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September 27, 2009

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confused recent jd

I'm frankly a little baffled by the law professoriate's obsession with rankings, and useless rankings at that. What is someone supposed to do with an ordered list of the best Con Law faculties?

Why not rank the friendliest law faculties, or the best looking?

A life

How many different ways do we need to be "reminded" that Yale/Harvard/Stanford and Chicago are the "top" U.S. law schools??? We get it Leiter...enough. This incesant ordering and re-ordering is disturbing.


Matt

If you're not interested in this sort of stuff, it's easy enough to ignore. If it makes you unhappy, I especially recommend ignoring it.

Dave

I find these specialty rankings neither particularly interesting nor upsetting (though I am skeptical that they reflect anything meaningful). I am puzzled by them, though--what is helpful about this information? Should an applicant interested in con law but unsure whether to attend Harvard or Yale use this information to opt for Harvard? Does the list exist for any reason other than to gratify the egos of the professors who work at the favored schools?

As to the point that this information is easily ignored (or should be), I'm not convinced. Leiter is one of the most prominent internet in the law blogosphere, and posts such as this are ubiquitous, and remind us of his constant push to order academic programs by strict rank hierarchy. If one thinks that this constant push toward rankings is problematic (which it may or may not be--I've no strong opinion on that), then it seems well worth critiquing, as would any trend that one finds problematic within one's profession.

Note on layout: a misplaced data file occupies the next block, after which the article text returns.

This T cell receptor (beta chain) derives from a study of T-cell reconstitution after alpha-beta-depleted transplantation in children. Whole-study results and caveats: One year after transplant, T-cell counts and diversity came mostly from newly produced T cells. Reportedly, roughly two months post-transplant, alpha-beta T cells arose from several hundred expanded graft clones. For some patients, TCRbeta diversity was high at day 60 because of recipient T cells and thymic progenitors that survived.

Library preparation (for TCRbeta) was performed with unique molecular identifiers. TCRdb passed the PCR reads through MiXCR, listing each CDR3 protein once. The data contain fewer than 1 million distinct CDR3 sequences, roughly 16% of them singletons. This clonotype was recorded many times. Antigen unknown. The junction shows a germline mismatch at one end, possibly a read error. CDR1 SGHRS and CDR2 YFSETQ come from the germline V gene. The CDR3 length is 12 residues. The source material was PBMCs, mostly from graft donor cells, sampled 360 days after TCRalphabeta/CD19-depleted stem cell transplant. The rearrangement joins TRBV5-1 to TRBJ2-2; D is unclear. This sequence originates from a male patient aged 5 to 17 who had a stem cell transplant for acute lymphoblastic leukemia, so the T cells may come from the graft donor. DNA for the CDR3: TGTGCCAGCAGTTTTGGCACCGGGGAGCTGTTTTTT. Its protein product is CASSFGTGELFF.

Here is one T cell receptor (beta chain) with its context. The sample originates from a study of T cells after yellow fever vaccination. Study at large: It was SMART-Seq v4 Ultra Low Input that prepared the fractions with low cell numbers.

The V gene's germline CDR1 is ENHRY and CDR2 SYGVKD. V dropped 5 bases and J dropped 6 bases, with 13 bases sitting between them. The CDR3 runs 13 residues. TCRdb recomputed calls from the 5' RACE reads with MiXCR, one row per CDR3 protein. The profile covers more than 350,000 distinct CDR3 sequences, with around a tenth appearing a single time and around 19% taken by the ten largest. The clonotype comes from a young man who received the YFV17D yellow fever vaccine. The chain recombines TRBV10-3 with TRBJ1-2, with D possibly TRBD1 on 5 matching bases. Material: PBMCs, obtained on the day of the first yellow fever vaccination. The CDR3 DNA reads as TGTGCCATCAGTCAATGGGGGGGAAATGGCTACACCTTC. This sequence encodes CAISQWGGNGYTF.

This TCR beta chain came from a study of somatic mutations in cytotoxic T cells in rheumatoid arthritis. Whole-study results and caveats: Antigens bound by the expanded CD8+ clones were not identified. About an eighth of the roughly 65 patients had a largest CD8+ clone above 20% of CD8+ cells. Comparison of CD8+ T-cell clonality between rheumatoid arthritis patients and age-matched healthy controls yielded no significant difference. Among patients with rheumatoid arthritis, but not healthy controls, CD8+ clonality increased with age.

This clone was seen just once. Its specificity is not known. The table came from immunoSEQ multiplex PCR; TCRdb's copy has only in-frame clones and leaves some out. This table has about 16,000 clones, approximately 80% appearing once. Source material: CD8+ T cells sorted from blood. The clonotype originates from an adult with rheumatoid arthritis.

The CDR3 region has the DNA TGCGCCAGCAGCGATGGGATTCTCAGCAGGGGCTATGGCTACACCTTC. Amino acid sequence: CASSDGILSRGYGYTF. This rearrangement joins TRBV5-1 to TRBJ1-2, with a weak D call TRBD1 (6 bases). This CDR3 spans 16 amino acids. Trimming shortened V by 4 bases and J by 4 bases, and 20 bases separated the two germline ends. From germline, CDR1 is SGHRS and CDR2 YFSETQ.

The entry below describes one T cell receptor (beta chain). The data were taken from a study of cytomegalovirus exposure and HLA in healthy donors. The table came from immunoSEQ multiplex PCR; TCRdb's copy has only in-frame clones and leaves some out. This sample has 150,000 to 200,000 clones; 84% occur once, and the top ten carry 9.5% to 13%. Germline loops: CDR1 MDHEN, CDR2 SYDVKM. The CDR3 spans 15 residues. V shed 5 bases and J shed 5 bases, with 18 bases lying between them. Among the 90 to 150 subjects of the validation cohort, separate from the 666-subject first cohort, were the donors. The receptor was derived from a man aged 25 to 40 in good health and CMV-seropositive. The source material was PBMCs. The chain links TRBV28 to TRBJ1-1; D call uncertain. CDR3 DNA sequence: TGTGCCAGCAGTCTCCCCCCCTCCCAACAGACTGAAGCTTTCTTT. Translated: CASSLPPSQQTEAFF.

Matt

Dave- I suspect that the difference between Yale and Harvard in con law is small enough that a smart student, even one interested in Con Law in particular, will choose based on other factors- funding options, size, etc. But, it's useful to have a general idea of the pecking order for sub-areas if one is interested in them. (I think the sub-areas are somewhat less important for law students then they are for grad students in regular grad programs, since law students don't really specialize or have advisers who get them jobs and supervise them in the way grad students do, but they can still be of use.) So, they seem to have a perfectly straight-forward use to me.

As for whether you can avoid this stuff or not, I guess I can't say anything about particular people, but I find that I have no trouble avoiding blogs or posts by people I'm not interested in, even ones who are well known. I just don't read them. If you don't like to read about the rankings, just say, "hmm, something about rankings. I guess I'll skip that." If you have substantive criticism of the rankings it would be good to present it. No one here has, though.

Brian

I don't have anything to add to Matt's apt comments about the pissing and moaning. I will note that one surprise of these results is that, contra "A life", the results do not show that "Yale/Harvard/Stanford and Chicago" are the top schools. Maybe it's worth looking at the data first.

Jeff Yates